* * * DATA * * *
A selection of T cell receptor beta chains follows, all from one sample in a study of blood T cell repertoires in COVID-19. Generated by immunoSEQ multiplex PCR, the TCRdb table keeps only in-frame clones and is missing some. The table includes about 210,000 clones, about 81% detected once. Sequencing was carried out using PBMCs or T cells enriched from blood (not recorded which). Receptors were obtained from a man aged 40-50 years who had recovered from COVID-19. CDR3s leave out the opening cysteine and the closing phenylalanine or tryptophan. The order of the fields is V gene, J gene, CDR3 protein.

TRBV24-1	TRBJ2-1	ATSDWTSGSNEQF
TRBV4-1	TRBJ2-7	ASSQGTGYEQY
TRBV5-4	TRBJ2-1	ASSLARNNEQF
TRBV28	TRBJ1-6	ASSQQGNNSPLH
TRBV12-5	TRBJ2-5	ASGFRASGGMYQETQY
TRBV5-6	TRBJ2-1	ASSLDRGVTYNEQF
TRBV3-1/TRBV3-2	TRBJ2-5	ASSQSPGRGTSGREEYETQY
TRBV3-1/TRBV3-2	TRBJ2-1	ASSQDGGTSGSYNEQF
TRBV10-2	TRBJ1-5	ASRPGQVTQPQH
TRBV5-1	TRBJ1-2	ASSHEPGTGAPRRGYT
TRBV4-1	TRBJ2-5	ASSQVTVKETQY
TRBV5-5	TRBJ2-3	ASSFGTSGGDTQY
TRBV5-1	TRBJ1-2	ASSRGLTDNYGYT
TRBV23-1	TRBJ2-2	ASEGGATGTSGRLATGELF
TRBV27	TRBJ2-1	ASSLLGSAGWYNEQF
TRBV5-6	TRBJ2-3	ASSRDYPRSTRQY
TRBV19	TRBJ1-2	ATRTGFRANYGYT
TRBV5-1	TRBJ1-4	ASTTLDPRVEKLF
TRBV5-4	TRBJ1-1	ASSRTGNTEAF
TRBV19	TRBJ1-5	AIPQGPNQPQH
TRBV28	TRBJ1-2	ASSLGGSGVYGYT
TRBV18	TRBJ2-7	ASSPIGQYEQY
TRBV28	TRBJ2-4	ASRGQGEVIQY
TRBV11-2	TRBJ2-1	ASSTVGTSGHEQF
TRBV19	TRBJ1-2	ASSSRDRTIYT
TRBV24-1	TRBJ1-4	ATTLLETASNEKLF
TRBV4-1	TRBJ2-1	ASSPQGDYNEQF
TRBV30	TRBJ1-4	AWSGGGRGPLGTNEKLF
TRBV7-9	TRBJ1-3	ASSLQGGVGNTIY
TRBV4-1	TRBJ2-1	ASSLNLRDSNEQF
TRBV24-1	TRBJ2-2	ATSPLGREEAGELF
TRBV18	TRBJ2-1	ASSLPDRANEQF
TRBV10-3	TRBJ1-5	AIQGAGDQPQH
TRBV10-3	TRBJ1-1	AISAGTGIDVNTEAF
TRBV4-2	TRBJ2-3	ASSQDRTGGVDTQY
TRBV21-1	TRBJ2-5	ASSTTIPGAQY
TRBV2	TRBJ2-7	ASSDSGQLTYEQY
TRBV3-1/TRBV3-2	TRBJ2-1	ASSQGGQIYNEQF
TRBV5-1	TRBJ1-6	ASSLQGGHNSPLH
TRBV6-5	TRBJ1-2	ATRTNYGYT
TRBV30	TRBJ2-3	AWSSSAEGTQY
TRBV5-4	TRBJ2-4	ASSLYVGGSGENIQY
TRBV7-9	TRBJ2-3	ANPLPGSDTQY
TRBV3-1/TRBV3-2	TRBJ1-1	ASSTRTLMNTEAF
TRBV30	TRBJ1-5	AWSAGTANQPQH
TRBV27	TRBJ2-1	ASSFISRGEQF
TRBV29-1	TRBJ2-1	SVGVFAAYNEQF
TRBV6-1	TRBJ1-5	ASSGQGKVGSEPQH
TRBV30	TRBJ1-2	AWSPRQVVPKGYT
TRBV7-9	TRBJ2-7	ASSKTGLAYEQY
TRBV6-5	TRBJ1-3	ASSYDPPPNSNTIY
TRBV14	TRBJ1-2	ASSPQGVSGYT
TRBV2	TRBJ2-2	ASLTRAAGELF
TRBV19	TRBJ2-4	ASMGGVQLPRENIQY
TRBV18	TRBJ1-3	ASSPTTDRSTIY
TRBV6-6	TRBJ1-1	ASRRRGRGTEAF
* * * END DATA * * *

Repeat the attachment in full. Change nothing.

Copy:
A selection of T cell receptor beta chains follows, all from one sample in a study of blood T cell repertoires in COVID-19. Generated by immunoSEQ multiplex PCR, the TCRdb table keeps only in-frame clones and is missing some. The table includes about 210,000 clones, about 81% detected once. Sequencing was carried out using PBMCs or T cells enriched from blood (not recorded which). Receptors were obtained from a man aged 40-50 years who had recovered from COVID-19. CDR3s leave out the opening cysteine and the closing phenylalanine or tryptophan. The order of the fields is V gene, J gene, CDR3 protein.

TRBV24-1	TRBJ2-1	ATSDWTSGSNEQF
TRBV4-1	TRBJ2-7	ASSQGTGYEQY
TRBV5-4	TRBJ2-1	ASSLARNNEQF
TRBV28	TRBJ1-6	ASSQQGNNSPLH
TRBV12-5	TRBJ2-5	ASGFRASGGMYQETQY
TRBV5-6	TRBJ2-1	ASSLDRGVTYNEQF
TRBV3-1/TRBV3-2	TRBJ2-5	ASSQSPGRGTSGREEYETQY
TRBV3-1/TRBV3-2	TRBJ2-1	ASSQDGGTSGSYNEQF
TRBV10-2	TRBJ1-5	ASRPGQVTQPQH
TRBV5-1	TRBJ1-2	ASSHEPGTGAPRRGYT
TRBV4-1	TRBJ2-5	ASSQVTVKETQY
TRBV5-5	TRBJ2-3	ASSFGTSGGDTQY
TRBV5-1	TRBJ1-2	ASSRGLTDNYGYT
TRBV23-1	TRBJ2-2	ASEGGATGTSGRLATGELF
TRBV27	TRBJ2-1	ASSLLGSAGWYNEQF
TRBV5-6	TRBJ2-3	ASSRDYPRSTRQY
TRBV19	TRBJ1-2	ATRTGFRANYGYT
TRBV5-1	TRBJ1-4	ASTTLDPRVEKLF
TRBV5-4	TRBJ1-1	ASSRTGNTEAF
TRBV19	TRBJ1-5	AIPQGPNQPQH
TRBV28	TRBJ1-2	ASSLGGSGVYGYT
TRBV18	TRBJ2-7	ASSPIGQYEQY
TRBV28	TRBJ2-4	ASRGQGEVIQY
TRBV11-2	TRBJ2-1	ASSTVGTSGHEQF
TRBV19	TRBJ1-2	ASSSRDRTIYT
TRBV24-1	TRBJ1-4	ATTLLETASNEKLF
TRBV4-1	TRBJ2-1	ASSPQGDYNEQF
TRBV30	TRBJ1-4	AWSGGGRGPLGTNEKLF
TRBV7-9	TRBJ1-3	ASSLQGGVGNTIY
TRBV4-1	TRBJ2-1	ASSLNLRDSNEQF
TRBV24-1	TRBJ2-2	ATSPLGREEAGELF
TRBV18	TRBJ2-1	ASSLPDRANEQF
TRBV10-3	TRBJ1-5	AIQGAGDQPQH
TRBV10-3	TRBJ1-1	AISAGTGIDVNTEAF
TRBV4-2	TRBJ2-3	ASSQDRTGGVDTQY
TRBV21-1	TRBJ2-5	ASSTTIPGAQY
TRBV2	TRBJ2-7	ASSDSGQLTYEQY
TRBV3-1/TRBV3-2	TRBJ2-1	ASSQGGQIYNEQF
TRBV5-1	TRBJ1-6	ASSLQGGHNSPLH
TRBV6-5	TRBJ1-2	ATRTNYGYT
TRBV30	TRBJ2-3	AWSSSAEGTQY
TRBV5-4	TRBJ2-4	ASSLYVGGSGENIQY
TRBV7-9	TRBJ2-3	ANPLPGSDTQY
TRBV3-1/TRBV3-2	TRBJ1-1	ASSTRTLMNTEAF
TRBV30	TRBJ1-5	AWSAGTANQPQH
TRBV27	TRBJ2-1	ASSFISRGEQF
TRBV29-1	TRBJ2-1	SVGVFAAYNEQF
TRBV6-1	TRBJ1-5	ASSGQGKVGSEPQH
TRBV30	TRBJ1-2	AWSPRQVVPKGYT
TRBV7-9	TRBJ2-7	ASSKTGLAYEQY
TRBV6-5	TRBJ1-3	ASSYDPPPNSNTIY
TRBV14	TRBJ1-2	ASSPQGVSGYT
TRBV2	TRBJ2-2	ASLTRAAGELF
TRBV19	TRBJ2-4	ASMGGVQLPRENIQY
TRBV18	TRBJ1-3	ASSPTTDRSTIY
TRBV6-6	TRBJ1-1	ASRRRGRGTEAF